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Dr. Doug Scharre, left, and Dr. Punit Agrawal, center, prepare Kathleen Sanford's deep brain stimulation device for monitoring Monday, Dec. 17, 2012, in Columbus, Ohio. Sanford is an Alzheimer's patient that has a deep brain stimulation implant as part of a study at Ohio State University. In small experiments, scientists are implanting pacemaker-like devices deep in the brains of some people with early-stage Alzheimer's in hopes of slowing the disease's damage. The tiny wires send mild jolts of electricity to stimulate the brain. (AP Photo/Jay LaPrete)

Associated Press
Dr. Doug Scharre, left, and Dr. Punit Agrawal, center, prepare Kathleen Sanford's deep brain stimulation device for monitoring Monday, Dec. 17, 2012, in Columbus, Ohio. Sanford is an Alzheimer's patient that has a deep brain stimulation implant as part of a study at Ohio State University. In small experiments, scientists are implanting pacemaker-like devices deep in the brains of some people with early-stage Alzheimer's in hopes of slowing the disease's damage. The tiny wires send mild jolts of electricity to stimulate the brain. (AP Photo/Jay LaPrete)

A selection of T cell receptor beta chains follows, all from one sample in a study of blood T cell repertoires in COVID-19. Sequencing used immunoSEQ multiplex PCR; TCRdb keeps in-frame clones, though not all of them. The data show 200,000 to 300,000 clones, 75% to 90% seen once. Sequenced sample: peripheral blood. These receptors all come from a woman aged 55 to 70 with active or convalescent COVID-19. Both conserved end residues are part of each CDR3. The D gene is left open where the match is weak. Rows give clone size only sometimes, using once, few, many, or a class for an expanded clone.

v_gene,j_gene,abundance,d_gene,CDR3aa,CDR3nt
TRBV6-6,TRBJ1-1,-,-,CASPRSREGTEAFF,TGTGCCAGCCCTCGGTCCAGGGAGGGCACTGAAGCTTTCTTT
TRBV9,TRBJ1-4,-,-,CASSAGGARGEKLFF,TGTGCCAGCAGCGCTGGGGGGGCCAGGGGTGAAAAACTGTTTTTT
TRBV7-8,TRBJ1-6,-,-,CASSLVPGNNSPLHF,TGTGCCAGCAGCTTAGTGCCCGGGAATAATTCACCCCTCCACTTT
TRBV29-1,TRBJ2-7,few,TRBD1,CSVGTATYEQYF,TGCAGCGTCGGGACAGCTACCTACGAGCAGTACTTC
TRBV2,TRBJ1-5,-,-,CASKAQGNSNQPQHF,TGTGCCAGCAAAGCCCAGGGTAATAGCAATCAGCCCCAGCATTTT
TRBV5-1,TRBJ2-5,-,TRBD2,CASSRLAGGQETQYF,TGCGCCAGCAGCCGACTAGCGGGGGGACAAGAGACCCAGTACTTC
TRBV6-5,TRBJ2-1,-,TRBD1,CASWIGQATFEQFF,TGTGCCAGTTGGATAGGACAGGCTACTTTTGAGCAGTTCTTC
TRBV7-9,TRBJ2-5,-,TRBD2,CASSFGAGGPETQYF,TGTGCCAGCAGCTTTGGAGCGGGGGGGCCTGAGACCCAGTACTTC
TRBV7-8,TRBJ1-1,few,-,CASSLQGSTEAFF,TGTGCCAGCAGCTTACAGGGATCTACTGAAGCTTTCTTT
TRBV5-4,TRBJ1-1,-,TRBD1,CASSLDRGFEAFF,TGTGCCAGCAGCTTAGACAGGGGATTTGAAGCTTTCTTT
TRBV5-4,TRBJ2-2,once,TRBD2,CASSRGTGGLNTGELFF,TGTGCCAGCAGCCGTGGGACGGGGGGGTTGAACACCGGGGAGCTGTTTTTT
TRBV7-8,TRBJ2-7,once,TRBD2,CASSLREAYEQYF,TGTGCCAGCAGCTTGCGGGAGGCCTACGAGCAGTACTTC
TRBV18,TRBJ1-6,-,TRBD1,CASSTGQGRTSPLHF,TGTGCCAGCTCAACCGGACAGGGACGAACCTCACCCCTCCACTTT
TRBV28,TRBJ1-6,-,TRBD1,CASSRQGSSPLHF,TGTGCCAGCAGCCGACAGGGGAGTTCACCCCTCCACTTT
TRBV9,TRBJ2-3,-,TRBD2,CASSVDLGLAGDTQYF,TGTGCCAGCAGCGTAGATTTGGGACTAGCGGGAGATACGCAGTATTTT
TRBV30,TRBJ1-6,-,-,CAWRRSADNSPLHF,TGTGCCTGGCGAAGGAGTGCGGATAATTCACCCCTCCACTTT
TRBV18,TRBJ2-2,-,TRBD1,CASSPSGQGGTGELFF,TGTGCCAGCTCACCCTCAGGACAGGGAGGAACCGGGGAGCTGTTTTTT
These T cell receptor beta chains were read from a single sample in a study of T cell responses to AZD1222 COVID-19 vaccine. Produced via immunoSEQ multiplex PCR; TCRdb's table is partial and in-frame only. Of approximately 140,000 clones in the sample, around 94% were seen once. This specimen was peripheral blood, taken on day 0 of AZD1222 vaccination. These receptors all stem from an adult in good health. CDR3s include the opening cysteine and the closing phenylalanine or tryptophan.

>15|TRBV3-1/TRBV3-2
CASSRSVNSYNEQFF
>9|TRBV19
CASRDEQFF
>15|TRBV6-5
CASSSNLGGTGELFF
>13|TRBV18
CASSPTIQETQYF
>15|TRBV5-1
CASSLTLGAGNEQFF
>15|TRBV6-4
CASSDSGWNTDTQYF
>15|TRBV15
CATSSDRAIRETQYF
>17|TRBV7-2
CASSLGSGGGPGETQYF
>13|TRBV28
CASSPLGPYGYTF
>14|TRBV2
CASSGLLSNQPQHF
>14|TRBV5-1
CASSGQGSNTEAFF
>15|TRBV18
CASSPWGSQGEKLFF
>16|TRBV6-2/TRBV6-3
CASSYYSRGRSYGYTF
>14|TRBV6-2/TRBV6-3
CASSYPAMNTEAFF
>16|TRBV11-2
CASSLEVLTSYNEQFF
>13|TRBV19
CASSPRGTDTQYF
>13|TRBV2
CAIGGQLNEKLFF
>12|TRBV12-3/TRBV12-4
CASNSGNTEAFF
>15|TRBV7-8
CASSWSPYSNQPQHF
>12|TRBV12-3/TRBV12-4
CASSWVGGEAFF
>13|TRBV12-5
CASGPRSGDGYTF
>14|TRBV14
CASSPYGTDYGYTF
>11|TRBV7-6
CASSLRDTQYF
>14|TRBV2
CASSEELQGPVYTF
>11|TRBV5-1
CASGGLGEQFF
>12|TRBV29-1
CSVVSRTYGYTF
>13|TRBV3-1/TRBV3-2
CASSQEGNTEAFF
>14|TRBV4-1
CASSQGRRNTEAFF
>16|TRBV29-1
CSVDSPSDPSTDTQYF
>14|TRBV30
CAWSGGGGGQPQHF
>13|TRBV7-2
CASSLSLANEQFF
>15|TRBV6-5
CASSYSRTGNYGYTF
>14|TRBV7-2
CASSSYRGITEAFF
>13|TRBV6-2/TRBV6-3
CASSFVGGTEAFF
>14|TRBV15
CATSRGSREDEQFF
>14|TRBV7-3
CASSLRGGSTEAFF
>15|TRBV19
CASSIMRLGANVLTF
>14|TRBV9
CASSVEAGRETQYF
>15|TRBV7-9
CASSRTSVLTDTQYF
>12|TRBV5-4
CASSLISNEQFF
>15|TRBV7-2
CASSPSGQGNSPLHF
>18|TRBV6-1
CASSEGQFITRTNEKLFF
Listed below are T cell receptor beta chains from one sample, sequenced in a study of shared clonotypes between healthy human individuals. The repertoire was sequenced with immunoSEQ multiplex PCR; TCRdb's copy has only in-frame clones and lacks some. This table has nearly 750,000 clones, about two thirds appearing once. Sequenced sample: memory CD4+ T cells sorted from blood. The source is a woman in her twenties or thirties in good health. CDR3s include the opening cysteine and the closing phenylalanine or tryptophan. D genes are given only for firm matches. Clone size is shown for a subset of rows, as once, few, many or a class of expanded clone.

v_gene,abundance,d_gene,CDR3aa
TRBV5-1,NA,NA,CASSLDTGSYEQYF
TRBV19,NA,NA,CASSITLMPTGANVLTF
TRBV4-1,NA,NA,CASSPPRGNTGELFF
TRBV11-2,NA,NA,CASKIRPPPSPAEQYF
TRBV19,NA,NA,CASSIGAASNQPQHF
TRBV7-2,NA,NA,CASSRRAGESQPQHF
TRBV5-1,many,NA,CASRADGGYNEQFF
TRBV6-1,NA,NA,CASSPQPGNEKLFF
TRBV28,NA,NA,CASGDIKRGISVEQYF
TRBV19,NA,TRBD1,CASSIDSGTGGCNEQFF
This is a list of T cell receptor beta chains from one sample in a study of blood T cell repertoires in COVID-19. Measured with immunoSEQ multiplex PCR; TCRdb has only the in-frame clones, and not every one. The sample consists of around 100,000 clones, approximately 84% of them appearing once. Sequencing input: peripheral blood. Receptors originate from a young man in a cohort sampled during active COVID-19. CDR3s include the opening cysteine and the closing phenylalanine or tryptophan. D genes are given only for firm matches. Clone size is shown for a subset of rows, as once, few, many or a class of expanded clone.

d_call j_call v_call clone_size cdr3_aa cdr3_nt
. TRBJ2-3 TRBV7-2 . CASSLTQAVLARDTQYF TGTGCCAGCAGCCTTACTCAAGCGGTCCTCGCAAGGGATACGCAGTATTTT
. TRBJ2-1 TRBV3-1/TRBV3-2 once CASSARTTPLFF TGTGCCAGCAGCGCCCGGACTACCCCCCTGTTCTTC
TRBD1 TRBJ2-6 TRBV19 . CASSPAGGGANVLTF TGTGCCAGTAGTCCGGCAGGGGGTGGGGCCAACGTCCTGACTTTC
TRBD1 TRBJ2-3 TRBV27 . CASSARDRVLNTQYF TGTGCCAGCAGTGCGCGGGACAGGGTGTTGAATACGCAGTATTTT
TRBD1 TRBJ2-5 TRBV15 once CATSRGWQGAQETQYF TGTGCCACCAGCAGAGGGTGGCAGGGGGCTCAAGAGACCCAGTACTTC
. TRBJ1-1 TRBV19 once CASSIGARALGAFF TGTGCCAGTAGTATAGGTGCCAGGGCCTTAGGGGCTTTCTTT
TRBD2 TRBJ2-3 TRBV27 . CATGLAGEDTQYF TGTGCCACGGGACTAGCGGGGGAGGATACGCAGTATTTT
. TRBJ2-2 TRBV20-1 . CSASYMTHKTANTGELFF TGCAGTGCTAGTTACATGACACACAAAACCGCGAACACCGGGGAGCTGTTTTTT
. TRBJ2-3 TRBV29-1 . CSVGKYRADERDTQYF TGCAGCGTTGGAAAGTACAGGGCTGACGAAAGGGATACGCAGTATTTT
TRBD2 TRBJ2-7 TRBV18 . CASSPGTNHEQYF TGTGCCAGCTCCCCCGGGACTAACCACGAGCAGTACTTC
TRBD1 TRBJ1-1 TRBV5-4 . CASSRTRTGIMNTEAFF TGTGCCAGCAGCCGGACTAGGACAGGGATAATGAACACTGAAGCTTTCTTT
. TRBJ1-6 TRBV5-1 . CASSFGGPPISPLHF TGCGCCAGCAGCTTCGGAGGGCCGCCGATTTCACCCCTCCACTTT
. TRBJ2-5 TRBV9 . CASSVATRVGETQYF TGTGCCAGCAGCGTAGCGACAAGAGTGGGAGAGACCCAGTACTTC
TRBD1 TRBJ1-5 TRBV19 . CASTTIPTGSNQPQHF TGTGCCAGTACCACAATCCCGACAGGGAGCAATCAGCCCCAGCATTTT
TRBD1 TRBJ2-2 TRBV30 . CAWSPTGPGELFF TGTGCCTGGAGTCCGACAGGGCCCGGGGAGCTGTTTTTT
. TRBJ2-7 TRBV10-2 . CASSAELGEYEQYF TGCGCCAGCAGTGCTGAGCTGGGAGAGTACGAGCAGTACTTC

Dr. Doug Scharre, left, and Dr. Punit Agrawal, center, prepare Kathleen Sanford's deep brain stimulation device for monitoring Monday, Dec. 17, 2012, in Columbus, Ohio. Sanford is an Alzheimer's patient that has a deep brain stimulation implant as part of a study at Ohio State University. In small experiments, scientists are implanting pacemaker-like devices deep in the brains of some people with early-stage Alzheimer's in hopes of slowing the disease's damage. The tiny wires send mild jolts of electricity to stimulate the brain. (AP Photo/Jay LaPrete)
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